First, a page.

Dick Pust: A Life in Radio

One day in 1959, a 19-year-old man willing to “do anything” walked into Olympia’s KGY radio station and asked about employment. That small action, and his ability to type, landed him a job as the radio station receptionist. It was the beginning of a 60-year career in radio for Dick Pust.

Every day without fail, Pust wrote in a diary about the happenings of the day. He saved photos, articles printed in the newspaper, and mementos about his work life at KGY. “When you save that much stuff, lots of information accumulates,” said Pust. “I didn’t really have a plan for the information until years later,” he added.

While preparing for a presentation to the Tumwater Rotary Club about the Emergency Broadcast System, known as CONELRAD in the 60’s, Pust realized he possessed a treasure trove of stories and photos. The idea for his recent self-published book, AM1240 – Life at a Small Town Radio Station, was born.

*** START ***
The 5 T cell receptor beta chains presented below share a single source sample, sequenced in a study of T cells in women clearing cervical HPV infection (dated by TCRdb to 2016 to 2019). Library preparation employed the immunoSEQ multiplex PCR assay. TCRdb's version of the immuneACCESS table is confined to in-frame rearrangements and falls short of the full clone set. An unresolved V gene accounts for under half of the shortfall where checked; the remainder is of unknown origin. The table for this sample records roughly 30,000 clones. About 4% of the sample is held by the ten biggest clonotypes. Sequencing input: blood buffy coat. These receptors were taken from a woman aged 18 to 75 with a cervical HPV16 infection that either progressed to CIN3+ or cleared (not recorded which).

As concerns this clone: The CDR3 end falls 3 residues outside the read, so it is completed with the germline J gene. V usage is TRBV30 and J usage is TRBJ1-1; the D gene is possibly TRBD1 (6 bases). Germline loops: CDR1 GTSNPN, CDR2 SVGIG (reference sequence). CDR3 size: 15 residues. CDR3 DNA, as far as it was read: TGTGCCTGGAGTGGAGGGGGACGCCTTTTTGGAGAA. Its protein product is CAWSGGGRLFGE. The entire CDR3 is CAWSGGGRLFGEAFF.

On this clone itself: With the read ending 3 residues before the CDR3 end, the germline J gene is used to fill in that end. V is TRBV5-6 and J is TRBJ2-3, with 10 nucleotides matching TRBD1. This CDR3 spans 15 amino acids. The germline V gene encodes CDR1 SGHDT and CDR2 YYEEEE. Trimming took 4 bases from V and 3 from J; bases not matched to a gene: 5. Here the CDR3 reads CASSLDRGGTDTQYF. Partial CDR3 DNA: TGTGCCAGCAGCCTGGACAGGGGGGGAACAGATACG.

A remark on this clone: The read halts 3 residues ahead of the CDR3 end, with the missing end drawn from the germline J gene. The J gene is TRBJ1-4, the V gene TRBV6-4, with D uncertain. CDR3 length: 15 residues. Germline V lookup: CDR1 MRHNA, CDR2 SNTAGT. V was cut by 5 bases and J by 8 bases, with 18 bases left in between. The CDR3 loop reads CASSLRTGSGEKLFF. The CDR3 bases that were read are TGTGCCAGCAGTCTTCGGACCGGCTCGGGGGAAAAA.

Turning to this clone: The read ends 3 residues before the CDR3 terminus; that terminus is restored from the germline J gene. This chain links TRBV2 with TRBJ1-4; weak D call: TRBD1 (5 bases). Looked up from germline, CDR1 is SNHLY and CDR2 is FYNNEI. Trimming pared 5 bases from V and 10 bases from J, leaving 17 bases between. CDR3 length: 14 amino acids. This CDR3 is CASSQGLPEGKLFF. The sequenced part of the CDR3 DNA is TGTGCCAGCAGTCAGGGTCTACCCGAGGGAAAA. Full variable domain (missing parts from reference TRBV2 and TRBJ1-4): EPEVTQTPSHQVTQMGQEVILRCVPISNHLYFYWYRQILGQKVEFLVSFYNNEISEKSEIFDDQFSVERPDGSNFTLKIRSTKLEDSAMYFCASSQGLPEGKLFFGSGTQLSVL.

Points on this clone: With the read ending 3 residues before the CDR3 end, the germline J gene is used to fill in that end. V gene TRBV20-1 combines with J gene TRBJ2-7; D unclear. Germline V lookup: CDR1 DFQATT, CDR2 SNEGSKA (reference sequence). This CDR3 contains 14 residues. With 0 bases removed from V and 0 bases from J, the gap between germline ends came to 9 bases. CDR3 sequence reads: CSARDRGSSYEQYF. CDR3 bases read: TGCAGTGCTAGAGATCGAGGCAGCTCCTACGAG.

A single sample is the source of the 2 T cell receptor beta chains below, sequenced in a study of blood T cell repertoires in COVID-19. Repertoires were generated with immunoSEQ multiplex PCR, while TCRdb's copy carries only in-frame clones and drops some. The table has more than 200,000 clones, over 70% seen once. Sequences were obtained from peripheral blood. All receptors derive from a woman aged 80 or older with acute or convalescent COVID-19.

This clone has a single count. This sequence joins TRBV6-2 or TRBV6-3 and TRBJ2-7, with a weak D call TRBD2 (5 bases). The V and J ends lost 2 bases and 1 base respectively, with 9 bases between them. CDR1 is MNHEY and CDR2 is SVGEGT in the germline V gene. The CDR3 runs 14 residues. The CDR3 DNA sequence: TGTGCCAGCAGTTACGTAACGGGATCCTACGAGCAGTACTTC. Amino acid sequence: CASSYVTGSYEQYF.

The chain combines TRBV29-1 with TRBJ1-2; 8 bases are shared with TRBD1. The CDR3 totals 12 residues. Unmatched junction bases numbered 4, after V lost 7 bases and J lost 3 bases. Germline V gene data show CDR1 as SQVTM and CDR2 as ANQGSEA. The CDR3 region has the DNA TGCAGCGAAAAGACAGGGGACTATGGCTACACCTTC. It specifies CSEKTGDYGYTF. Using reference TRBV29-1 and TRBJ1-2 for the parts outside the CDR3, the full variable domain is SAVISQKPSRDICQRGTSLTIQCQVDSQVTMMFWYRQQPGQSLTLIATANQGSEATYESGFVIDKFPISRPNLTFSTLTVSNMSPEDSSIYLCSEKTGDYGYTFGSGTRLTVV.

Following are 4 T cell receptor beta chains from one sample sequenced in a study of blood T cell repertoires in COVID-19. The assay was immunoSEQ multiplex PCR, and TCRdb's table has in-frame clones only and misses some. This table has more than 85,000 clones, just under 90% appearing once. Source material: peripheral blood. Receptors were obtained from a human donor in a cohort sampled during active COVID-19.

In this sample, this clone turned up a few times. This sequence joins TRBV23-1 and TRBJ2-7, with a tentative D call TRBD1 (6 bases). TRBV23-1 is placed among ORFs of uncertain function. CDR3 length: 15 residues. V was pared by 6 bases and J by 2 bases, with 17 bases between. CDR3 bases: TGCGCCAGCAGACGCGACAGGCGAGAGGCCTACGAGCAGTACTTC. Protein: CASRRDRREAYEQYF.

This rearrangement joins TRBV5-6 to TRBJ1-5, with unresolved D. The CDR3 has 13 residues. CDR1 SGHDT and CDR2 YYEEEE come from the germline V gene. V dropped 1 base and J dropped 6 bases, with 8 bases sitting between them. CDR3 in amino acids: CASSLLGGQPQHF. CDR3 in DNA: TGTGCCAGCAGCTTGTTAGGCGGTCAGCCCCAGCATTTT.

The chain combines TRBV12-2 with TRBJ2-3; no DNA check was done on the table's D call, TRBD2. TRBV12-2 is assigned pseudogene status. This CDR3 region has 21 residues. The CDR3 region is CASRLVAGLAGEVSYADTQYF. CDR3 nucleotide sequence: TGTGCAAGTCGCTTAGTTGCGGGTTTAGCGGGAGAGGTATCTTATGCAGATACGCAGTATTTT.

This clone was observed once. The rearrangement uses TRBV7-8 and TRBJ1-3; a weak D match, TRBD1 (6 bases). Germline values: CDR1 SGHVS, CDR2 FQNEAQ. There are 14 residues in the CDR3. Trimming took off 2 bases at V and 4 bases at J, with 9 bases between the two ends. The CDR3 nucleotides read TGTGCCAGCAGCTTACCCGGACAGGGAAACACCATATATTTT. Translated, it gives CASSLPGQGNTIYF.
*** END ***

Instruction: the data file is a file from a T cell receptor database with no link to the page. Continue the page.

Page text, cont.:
Printed locally at Gorham Printing in Centralia, Pust’s 328-page book is filled with real stories about real people and took six years to write. It includes more than 500 photos and the names of nearly 600 people. His original printing of 200 hardcopy books sold out quickly.

“Initially I thought this was a project just for me, so I didn’t have a lot printed. Now that I understand the interest in the subject, I am printing a second edition in paperback,” said Pust.

When asked to identify his favorite story in the book, Pust said it was impossible to name just one. He highlighted the interest the public typically has about his time as MC of the Bob Hope Show when it came to St. Martin’s Pavilion. But what he really values are the stories about his 46 years behind the microphone and his beloved listeners. “The people I worked with were my family.”

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